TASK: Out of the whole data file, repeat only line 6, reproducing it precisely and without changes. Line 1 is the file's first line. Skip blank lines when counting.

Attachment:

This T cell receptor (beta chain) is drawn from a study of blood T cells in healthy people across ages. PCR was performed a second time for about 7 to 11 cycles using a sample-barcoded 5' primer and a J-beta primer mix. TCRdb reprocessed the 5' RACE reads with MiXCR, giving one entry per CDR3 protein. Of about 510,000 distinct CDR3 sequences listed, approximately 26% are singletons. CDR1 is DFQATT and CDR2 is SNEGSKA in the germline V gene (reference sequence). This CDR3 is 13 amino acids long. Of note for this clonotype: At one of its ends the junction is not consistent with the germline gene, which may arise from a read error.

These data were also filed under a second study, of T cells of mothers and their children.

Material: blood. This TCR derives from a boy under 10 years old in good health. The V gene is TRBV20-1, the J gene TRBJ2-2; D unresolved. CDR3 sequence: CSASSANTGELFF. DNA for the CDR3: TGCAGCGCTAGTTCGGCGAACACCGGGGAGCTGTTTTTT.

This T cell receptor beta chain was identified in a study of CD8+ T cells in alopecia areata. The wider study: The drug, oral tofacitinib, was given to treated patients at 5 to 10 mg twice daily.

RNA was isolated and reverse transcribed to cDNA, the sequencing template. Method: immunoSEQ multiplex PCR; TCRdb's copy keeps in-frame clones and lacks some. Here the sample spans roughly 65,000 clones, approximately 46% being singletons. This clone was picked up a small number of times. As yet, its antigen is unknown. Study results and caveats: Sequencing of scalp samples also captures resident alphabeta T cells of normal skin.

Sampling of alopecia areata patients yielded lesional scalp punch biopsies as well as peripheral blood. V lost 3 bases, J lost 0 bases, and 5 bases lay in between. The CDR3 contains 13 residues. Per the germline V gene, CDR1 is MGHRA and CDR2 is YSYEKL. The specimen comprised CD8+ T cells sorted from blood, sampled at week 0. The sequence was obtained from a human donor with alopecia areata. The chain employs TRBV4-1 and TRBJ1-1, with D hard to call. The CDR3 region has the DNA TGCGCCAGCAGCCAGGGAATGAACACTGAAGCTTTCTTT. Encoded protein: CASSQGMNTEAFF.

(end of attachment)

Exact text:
Sampling of alopecia areata patients yielded lesional scalp punch biopsies as well as peripheral blood. V lost 3 bases, J lost 0 bases, and 5 bases lay in between. The CDR3 contains 13 residues. Per the germline V gene, CDR1 is MGHRA and CDR2 is YSYEKL. The specimen comprised CD8+ T cells sorted from blood, sampled at week 0. The sequence was obtained from a human donor with alopecia areata. The chain employs TRBV4-1 and TRBJ1-1, with D hard to call. The CDR3 region has the DNA TGCGCCAGCAGCCAGGGAATGAACACTGAAGCTTTCTTT. Encoded protein: CASSQGMNTEAFF.